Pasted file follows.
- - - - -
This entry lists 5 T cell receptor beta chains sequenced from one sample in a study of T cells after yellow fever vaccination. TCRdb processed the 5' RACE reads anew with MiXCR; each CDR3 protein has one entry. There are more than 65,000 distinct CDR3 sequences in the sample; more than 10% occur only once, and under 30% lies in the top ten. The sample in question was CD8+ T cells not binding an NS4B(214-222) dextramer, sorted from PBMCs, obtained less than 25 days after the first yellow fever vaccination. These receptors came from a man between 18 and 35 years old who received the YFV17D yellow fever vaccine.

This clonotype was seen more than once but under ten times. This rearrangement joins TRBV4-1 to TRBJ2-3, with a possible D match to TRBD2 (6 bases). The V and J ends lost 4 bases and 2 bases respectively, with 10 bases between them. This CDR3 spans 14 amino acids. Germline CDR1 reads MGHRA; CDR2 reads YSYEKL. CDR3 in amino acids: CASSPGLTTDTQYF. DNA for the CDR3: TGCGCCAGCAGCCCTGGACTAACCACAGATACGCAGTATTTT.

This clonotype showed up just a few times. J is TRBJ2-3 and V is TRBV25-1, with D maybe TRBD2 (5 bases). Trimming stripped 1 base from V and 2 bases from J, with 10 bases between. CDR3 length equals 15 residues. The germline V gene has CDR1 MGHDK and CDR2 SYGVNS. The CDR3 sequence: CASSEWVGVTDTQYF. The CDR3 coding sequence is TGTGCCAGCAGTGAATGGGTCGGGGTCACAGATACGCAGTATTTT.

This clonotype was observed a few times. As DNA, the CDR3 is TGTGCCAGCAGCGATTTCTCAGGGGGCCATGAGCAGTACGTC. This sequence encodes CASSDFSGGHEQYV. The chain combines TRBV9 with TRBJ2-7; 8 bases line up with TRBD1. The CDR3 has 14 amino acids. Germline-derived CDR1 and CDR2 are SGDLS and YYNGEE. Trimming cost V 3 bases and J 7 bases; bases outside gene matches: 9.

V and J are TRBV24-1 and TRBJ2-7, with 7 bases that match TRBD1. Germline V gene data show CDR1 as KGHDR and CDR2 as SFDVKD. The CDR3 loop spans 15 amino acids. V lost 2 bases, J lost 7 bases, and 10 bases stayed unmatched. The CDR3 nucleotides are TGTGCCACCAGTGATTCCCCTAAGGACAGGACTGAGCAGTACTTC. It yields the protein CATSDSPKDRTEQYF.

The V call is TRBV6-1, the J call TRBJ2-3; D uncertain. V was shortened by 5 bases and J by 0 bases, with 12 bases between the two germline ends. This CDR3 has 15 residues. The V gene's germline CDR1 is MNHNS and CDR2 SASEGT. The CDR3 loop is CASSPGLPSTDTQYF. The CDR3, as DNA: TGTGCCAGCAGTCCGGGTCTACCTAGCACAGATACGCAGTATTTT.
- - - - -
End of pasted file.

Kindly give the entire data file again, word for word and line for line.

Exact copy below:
This entry lists 5 T cell receptor beta chains sequenced from one sample in a study of T cells after yellow fever vaccination. TCRdb processed the 5' RACE reads anew with MiXCR; each CDR3 protein has one entry. There are more than 65,000 distinct CDR3 sequences in the sample; more than 10% occur only once, and under 30% lies in the top ten. The sample in question was CD8+ T cells not binding an NS4B(214-222) dextramer, sorted from PBMCs, obtained less than 25 days after the first yellow fever vaccination. These receptors came from a man between 18 and 35 years old who received the YFV17D yellow fever vaccine.

This clonotype was seen more than once but under ten times. This rearrangement joins TRBV4-1 to TRBJ2-3, with a possible D match to TRBD2 (6 bases). The V and J ends lost 4 bases and 2 bases respectively, with 10 bases between them. This CDR3 spans 14 amino acids. Germline CDR1 reads MGHRA; CDR2 reads YSYEKL. CDR3 in amino acids: CASSPGLTTDTQYF. DNA for the CDR3: TGCGCCAGCAGCCCTGGACTAACCACAGATACGCAGTATTTT.

This clonotype showed up just a few times. J is TRBJ2-3 and V is TRBV25-1, with D maybe TRBD2 (5 bases). Trimming stripped 1 base from V and 2 bases from J, with 10 bases between. CDR3 length equals 15 residues. The germline V gene has CDR1 MGHDK and CDR2 SYGVNS. The CDR3 sequence: CASSEWVGVTDTQYF. The CDR3 coding sequence is TGTGCCAGCAGTGAATGGGTCGGGGTCACAGATACGCAGTATTTT.

This clonotype was observed a few times. As DNA, the CDR3 is TGTGCCAGCAGCGATTTCTCAGGGGGCCATGAGCAGTACGTC. This sequence encodes CASSDFSGGHEQYV. The chain combines TRBV9 with TRBJ2-7; 8 bases line up with TRBD1. The CDR3 has 14 amino acids. Germline-derived CDR1 and CDR2 are SGDLS and YYNGEE. Trimming cost V 3 bases and J 7 bases; bases outside gene matches: 9.

V and J are TRBV24-1 and TRBJ2-7, with 7 bases that match TRBD1. Germline V gene data show CDR1 as KGHDR and CDR2 as SFDVKD. The CDR3 loop spans 15 amino acids. V lost 2 bases, J lost 7 bases, and 10 bases stayed unmatched. The CDR3 nucleotides are TGTGCCACCAGTGATTCCCCTAAGGACAGGACTGAGCAGTACTTC. It yields the protein CATSDSPKDRTEQYF.

The V call is TRBV6-1, the J call TRBJ2-3; D uncertain. V was shortened by 5 bases and J by 0 bases, with 12 bases between the two germline ends. This CDR3 has 15 residues. The V gene's germline CDR1 is MNHNS and CDR2 SASEGT. The CDR3 loop is CASSPGLPSTDTQYF. The CDR3, as DNA: TGTGCCAGCAGTCCGGGTCTACCTAGCACAGATACGCAGTATTTT.